Aug. 13, 2020
Dear Members of the Baylor College of Medicine Community,
This has been a good week. Unequivocally, with no modifiers. Let’s pause for a moment and appreciate good news. Although we have not yet won the war, we have prevailed in all the recent skirmishes. Today, I would like to review the Houston numbers over the past week, highlight a mystery, and think about what needs to come next – short and long term.
The COVID-19 utilization data from the TMC hospitals this week shows consistent improvement, which in retrospect has been encouragingly steady for the past 3-4 weeks. Total daily hospitalizations (ICU and non-ICU admissions, based on a 7-day rolling average) peaked at about 350 daily new patients. With a steady decline, that number is now about 150. This is excellent progress, but it is important to remember that for most of May and June the number was closer to 50. There is still work to be done.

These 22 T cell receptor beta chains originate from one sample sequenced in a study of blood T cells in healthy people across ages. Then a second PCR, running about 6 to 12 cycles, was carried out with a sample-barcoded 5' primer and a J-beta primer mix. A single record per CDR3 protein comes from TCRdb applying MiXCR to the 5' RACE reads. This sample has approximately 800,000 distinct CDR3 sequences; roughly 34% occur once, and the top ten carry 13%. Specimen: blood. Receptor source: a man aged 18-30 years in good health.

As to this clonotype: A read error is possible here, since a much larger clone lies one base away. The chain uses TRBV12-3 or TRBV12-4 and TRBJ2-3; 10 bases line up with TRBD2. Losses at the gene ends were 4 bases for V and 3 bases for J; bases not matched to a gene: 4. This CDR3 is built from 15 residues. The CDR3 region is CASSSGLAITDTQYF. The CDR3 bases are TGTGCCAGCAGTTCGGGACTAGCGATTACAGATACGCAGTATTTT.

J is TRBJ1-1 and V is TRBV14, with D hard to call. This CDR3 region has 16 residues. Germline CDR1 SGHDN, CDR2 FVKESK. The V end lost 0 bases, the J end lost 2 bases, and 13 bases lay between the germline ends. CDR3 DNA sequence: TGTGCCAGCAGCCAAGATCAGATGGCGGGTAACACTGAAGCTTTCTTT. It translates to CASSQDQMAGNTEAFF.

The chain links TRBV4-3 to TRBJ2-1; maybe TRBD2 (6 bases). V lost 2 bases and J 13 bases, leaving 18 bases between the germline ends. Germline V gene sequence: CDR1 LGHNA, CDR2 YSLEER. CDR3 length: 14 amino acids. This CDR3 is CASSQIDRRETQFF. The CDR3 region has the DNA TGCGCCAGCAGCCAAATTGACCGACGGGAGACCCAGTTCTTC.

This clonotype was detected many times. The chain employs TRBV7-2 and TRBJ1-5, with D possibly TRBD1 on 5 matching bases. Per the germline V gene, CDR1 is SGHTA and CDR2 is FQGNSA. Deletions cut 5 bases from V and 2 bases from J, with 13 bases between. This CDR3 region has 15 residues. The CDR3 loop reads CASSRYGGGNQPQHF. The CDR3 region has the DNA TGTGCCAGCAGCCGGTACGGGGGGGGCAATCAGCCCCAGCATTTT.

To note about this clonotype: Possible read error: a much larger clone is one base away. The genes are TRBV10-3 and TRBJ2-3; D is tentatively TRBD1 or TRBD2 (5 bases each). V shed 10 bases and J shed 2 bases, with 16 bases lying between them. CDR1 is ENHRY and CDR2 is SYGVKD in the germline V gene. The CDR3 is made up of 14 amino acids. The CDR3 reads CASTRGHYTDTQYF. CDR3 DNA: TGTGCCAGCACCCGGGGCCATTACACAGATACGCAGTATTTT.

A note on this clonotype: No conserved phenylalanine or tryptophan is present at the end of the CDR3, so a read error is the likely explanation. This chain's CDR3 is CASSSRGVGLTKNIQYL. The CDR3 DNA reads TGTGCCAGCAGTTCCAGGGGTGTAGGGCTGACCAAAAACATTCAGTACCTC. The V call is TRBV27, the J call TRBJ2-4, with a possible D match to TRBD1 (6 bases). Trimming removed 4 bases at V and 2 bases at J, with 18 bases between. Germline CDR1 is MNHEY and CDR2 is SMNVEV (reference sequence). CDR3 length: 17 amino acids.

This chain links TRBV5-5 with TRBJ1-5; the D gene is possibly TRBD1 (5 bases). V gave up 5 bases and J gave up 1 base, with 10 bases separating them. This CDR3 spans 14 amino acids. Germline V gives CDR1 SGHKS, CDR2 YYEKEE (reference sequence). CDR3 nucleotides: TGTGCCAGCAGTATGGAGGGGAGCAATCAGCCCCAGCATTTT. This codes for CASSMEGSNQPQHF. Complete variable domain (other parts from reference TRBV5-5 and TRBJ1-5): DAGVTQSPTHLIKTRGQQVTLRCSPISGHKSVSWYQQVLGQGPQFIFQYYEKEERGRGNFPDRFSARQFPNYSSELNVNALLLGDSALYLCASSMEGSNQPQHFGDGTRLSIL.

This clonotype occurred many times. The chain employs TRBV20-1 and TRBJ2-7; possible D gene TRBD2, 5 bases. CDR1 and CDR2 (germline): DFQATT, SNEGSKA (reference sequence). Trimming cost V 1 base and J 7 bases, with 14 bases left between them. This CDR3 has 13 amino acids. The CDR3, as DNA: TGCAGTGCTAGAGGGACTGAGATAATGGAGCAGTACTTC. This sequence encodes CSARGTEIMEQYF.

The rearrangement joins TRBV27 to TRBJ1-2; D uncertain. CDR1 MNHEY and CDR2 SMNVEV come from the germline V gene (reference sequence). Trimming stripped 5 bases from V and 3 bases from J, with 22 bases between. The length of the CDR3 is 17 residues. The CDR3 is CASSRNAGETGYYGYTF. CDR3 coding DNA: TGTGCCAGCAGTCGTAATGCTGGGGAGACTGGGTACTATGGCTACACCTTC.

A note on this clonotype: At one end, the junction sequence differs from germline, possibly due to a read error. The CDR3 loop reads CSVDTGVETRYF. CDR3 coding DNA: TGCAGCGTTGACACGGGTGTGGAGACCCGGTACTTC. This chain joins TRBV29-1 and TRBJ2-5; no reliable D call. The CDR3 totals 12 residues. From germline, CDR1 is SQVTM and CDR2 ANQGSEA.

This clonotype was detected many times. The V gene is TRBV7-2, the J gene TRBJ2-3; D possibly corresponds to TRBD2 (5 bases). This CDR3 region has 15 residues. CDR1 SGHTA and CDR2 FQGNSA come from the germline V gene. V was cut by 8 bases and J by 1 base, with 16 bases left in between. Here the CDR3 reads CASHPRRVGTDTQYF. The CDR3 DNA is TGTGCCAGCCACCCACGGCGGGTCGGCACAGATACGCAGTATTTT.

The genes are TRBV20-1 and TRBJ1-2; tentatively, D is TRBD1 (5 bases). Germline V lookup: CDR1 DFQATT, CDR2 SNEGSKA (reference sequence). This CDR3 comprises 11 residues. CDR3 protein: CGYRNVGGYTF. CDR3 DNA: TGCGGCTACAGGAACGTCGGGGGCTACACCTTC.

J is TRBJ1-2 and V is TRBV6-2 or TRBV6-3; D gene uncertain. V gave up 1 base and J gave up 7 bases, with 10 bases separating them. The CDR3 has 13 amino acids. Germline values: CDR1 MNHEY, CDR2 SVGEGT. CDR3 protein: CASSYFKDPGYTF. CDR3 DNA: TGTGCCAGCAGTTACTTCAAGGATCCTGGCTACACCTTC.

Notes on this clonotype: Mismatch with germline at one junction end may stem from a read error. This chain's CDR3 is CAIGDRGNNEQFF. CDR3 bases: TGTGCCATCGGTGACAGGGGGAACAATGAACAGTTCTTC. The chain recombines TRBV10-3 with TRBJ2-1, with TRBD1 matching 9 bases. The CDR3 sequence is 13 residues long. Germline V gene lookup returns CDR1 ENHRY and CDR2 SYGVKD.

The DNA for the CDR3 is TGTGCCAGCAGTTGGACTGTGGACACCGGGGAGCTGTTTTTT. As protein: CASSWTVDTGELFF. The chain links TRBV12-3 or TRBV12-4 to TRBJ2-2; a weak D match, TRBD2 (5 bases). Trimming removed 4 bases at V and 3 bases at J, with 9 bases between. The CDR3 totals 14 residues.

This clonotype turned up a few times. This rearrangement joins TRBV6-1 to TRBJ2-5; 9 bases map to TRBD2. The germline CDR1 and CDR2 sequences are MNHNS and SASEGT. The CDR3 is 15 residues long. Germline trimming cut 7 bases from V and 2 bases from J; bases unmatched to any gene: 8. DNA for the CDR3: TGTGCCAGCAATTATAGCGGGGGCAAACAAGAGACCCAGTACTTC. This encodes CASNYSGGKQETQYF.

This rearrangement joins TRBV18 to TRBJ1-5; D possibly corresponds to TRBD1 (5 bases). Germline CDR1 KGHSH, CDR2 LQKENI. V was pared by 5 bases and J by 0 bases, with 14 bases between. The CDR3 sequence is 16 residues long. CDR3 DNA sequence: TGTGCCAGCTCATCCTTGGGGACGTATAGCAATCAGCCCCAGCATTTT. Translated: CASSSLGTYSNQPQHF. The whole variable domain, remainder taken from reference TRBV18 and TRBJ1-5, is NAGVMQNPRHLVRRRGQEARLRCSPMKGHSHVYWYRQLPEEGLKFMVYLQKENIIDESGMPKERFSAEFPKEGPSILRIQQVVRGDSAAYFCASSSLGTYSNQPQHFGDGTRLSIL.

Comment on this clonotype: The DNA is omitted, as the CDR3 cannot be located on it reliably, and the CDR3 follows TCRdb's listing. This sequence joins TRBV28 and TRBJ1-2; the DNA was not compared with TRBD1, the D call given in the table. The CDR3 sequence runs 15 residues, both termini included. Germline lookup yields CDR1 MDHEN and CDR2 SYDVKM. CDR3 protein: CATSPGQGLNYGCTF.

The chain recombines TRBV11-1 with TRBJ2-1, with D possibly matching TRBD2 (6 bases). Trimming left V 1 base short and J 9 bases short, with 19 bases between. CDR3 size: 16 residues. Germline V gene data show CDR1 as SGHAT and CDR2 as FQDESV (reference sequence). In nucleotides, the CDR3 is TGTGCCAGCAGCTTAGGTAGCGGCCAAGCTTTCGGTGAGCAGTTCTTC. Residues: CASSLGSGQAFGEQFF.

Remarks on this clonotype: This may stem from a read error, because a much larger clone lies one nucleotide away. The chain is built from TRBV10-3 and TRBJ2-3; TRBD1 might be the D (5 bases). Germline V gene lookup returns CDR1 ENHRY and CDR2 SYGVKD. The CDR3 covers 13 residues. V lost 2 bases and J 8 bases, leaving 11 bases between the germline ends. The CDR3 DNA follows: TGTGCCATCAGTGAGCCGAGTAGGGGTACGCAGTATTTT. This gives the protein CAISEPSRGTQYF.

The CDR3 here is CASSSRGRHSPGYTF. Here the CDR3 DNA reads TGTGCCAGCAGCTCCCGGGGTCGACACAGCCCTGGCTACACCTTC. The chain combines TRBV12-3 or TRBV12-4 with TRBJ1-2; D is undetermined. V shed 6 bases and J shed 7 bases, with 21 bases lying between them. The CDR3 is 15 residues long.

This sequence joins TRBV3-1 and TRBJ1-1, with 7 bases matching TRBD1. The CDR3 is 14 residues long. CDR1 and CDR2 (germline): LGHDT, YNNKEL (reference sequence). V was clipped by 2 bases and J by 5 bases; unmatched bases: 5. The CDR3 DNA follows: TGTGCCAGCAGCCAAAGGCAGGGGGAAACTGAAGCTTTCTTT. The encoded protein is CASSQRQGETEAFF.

It is time for Houston to shift its focus and messaging. For most of the spring and summer, the story has been “change your behavior to prevent the hospitals – and especially the ICUs – from being overrun.” Although there are still a large number of very sick COVID-19 patients in our hospitals, we are not currently at risk of health system failure, which is very good news. However, if we are to prepare for what is to come – reopening of physical schools, fall and winter holidays, cold and flu season, inevitable public fatigue with behavioral restrictions – we need to stop the cycle we have observed for the past six months.
Here is what our regional pattern has been. We skate up to the line where health systems are at risk of failing (to our collective credit, they never have). We respond by slowing down the economy and ramping up the urgency of our “masking/distancing” message. We nervously wait a few weeks to see the impact of the changes made. Did we do enough? Hospital numbers improve. We breathe a sigh of relief, and to a degree start to resume our prior habits and rhythms of life. It is this last step in the cycle we need to change. When we relax, the community disease metrics deteriorate, the hospitals start filling up again. We have repeated this cycle twice in six months. I desperately want to avoid a third cycle.